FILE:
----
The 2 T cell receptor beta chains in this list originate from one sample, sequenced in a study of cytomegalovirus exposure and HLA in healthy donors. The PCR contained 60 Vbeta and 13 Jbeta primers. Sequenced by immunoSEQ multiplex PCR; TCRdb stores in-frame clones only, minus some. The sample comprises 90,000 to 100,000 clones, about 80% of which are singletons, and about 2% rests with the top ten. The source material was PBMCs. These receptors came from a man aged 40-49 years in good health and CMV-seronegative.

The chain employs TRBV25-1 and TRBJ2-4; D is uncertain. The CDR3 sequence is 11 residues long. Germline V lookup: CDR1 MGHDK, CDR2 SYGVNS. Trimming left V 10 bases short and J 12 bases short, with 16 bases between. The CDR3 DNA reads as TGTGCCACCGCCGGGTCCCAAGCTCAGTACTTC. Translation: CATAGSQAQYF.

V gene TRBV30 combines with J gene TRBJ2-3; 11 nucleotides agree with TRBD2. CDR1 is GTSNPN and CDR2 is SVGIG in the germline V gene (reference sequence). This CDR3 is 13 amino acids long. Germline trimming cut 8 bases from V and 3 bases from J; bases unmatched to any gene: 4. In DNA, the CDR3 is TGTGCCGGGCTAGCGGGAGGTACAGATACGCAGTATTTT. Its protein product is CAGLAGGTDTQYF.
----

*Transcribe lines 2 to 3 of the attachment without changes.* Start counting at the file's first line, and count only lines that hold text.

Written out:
The chain employs TRBV25-1 and TRBJ2-4; D is uncertain. The CDR3 sequence is 11 residues long. Germline V lookup: CDR1 MGHDK, CDR2 SYGVNS. Trimming left V 10 bases short and J 12 bases short, with 16 bases between. The CDR3 DNA reads as TGTGCCACCGCCGGGTCCCAAGCTCAGTACTTC. Translation: CATAGSQAQYF.

V gene TRBV30 combines with J gene TRBJ2-3; 11 nucleotides agree with TRBD2. CDR1 is GTSNPN and CDR2 is SVGIG in the germline V gene (reference sequence). This CDR3 is 13 amino acids long. Germline trimming cut 8 bases from V and 3 bases from J; bases unmatched to any gene: 4. In DNA, the CDR3 is TGTGCCGGGCTAGCGGGAGGTACAGATACGCAGTATTTT. Its protein product is CAGLAGGTDTQYF.